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Quantum Monte Carlo for Electronic Structure

Quantum Monte Carlo for Electronic Structure. Paul Kent Group Meeting - Friday 6th June 2003. The Electronic Structure Problem. Find the ground state of the time independent Schrodinger equation. For a many-body system of electron and (fixed) ions. Outline. Real-world Applications

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Quantum Monte Carlo for Electronic Structure

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  1. Quantum Monte Carlo for Electronic Structure Paul Kent Group Meeting - Friday 6th June 2003

  2. The Electronic Structure Problem Find the ground state of the time independent Schrodinger equation For a many-body system of electron and (fixed) ions

  3. Outline • Real-world Applications • Monte Carlo integration • Variational Monte Carlo • Diffusion (Greens Function) Monte Carlo • Improved methods, the Future

  4. References Hammond, Lester, and Reynolds. Monte Carlo Methods in Ab Initio Quantum Chemistry. World Scientific 1994 (Readable overview, pseudocode) Foulkes, Mitas, Needs, Rajagopal. Rev. Mod. Phys. 73 33 (2001) (Recent review article on solid state calculations)

  5. Homogeneous Electron Gas Ceperley and Alder. Phys. Rev. Lett. 45 566 (1980) • “Release node” QMC calculation of up to 246 electrons • Still the most important QMC calculation: Parameterised in the Local Density Approximation (LDA)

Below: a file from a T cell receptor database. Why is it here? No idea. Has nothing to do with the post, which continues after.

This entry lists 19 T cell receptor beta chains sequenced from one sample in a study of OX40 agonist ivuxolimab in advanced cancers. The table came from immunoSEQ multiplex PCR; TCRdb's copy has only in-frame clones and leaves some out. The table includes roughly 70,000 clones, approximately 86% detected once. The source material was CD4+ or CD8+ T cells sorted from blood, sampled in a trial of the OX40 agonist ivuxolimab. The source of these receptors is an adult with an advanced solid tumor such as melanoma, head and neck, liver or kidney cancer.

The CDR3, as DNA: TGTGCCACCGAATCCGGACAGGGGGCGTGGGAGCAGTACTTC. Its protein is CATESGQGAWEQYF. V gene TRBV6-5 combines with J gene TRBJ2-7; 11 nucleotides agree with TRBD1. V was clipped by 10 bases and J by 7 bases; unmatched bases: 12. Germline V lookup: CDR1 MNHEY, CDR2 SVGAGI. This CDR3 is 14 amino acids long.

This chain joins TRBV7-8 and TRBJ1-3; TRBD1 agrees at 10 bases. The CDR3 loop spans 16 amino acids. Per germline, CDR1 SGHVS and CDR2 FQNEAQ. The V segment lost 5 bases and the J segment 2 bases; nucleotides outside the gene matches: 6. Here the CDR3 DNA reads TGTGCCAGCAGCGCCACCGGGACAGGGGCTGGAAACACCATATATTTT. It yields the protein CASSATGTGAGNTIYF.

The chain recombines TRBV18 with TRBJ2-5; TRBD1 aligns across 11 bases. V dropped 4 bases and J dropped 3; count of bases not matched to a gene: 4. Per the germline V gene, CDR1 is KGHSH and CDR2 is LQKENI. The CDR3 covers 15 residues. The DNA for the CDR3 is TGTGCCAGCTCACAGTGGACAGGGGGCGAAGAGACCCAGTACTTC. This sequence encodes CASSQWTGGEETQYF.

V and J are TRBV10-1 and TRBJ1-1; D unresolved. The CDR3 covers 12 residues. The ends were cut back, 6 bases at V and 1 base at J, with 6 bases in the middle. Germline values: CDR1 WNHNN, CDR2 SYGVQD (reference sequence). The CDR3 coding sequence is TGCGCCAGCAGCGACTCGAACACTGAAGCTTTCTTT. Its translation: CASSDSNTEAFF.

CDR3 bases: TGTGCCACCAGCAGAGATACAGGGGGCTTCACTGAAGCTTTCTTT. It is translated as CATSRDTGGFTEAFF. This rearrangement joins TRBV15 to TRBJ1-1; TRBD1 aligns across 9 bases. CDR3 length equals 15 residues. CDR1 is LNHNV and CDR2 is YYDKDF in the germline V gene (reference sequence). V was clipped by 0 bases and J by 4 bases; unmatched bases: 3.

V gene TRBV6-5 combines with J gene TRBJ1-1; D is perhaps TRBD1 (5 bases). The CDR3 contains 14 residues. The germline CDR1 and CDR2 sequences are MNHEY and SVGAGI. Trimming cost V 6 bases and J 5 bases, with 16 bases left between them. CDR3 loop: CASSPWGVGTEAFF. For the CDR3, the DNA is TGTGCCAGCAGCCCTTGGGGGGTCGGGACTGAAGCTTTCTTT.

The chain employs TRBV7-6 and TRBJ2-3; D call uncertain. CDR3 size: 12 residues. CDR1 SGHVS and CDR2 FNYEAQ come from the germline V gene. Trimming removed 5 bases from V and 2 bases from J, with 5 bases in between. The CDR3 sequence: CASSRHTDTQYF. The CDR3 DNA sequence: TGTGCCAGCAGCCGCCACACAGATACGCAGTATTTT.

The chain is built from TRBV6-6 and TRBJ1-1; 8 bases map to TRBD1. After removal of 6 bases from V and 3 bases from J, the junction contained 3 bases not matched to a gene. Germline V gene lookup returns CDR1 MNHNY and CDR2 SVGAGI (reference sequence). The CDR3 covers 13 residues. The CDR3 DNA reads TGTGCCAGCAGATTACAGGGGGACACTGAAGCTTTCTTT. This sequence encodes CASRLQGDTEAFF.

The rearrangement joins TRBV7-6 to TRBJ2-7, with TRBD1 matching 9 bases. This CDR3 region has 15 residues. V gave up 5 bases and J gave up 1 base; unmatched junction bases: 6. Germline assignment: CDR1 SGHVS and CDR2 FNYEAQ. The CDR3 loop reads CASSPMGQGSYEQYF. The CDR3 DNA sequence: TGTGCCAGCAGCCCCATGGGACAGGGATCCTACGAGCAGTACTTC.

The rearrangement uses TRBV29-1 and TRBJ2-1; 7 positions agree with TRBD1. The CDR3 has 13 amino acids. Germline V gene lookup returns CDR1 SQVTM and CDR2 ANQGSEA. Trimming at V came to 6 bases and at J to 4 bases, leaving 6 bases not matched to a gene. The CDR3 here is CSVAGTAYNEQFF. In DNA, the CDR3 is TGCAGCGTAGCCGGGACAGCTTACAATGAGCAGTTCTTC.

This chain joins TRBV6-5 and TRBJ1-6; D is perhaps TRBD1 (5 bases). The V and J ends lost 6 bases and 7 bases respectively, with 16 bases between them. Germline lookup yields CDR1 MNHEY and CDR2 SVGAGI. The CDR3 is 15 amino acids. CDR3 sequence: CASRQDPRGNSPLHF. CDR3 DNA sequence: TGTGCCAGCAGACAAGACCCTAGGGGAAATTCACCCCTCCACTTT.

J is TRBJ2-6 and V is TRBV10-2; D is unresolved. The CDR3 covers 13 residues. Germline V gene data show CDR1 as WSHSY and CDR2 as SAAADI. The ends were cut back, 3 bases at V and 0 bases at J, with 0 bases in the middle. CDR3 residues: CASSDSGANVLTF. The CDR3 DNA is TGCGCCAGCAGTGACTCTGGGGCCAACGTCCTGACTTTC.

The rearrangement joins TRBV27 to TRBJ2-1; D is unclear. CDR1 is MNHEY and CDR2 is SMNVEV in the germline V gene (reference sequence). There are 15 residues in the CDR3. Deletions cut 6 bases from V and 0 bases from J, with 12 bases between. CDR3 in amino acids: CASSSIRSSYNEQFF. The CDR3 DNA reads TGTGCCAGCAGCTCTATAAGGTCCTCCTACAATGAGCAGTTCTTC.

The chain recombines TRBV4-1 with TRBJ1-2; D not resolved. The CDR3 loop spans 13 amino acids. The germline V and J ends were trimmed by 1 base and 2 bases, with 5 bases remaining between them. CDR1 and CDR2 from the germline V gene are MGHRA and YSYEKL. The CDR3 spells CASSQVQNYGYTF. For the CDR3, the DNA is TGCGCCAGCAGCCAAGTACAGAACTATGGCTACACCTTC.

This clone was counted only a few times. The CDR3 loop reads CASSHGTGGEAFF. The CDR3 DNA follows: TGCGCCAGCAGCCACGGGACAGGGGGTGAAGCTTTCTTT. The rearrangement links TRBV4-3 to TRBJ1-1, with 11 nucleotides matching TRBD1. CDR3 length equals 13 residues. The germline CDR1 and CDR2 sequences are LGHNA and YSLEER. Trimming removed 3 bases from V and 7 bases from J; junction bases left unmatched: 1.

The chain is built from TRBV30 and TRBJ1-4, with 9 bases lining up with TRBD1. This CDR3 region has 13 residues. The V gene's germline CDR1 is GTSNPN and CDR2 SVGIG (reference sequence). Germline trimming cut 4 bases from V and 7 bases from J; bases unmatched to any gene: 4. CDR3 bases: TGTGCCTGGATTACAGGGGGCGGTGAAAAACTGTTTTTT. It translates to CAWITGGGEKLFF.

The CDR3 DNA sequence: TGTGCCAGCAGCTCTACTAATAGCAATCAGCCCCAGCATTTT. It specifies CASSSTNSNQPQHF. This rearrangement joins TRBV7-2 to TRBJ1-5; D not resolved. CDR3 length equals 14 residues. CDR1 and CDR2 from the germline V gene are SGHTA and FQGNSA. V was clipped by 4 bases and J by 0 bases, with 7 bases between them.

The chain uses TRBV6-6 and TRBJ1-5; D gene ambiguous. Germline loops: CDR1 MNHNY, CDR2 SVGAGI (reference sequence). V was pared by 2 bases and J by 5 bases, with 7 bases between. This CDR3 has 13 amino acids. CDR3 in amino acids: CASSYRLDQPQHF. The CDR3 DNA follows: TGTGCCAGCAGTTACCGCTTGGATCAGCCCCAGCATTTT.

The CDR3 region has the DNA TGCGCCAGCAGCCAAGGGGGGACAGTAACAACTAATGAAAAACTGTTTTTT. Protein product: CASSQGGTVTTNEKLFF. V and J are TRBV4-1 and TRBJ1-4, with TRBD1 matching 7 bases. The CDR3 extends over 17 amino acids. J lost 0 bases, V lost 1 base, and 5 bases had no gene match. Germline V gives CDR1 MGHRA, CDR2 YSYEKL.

6. Exchange-Correlation in Real Materials Hood et al. Phys. Rev. Lett. 78 3350 (1997) • Variational Monte Carlo study of exchange-correlation in bulk silicon • LDA (centre) successful due to significant cancellation of errors • ADA appears better - at least for silicon

  7. Molecular Applications High precision total energy calculations of molecules, reactions • 0.05 eV (0.0018 Ha, 1.2 kcal mol-1) accuracy even for large systems • Competitive with coupled cluster (CC) techniques • Advantageous scaling (N^3 compared to CC - N^6), although linear methods may change this

  8. Optical properties of Quantum Dots Williamson et al. Phys. Rev. Lett. 89 196803 (2002) Phys. Rev. Lett. 88 09741 (2002)

  9. Variational Monte Carlo A direct application of the variational principle: How to perform the integration? (3N dimensions) 2. How to choose the trial wavefunction?

  10. Monte Carlo Integration Approximate with N uniform samples: More efficient to sample non-uniformly if we can guess where f is large: g=f/p Better than numeric integration if we have many dimensions &/or we have good intelligence where f is large. Use the Metropolis algorithm (or variant) to generate the distribution p(x).

  11. Variational Monte Carlo Form suitable for MC sampling: where the points R are sampled from Note: for an exact eigenfunction EL is a constant Use fluctuations in EL as guide to accuracy “intrinsic variance”

  12. Trial Wavefunctions Mean-field Hartree Fock determinants and correlated quantum chemistry wavefunctions provide a controlled starting point: Slater-Jastrow wavefunction: (explicitly antisymmetric/fermionic) Jastrow factor: a polynomial parameterised in inter-particle distances. Jastrow factor coefficients (typically 10-50) are determined via an iterative optimization procedure e.g. variance minimization, energy minimization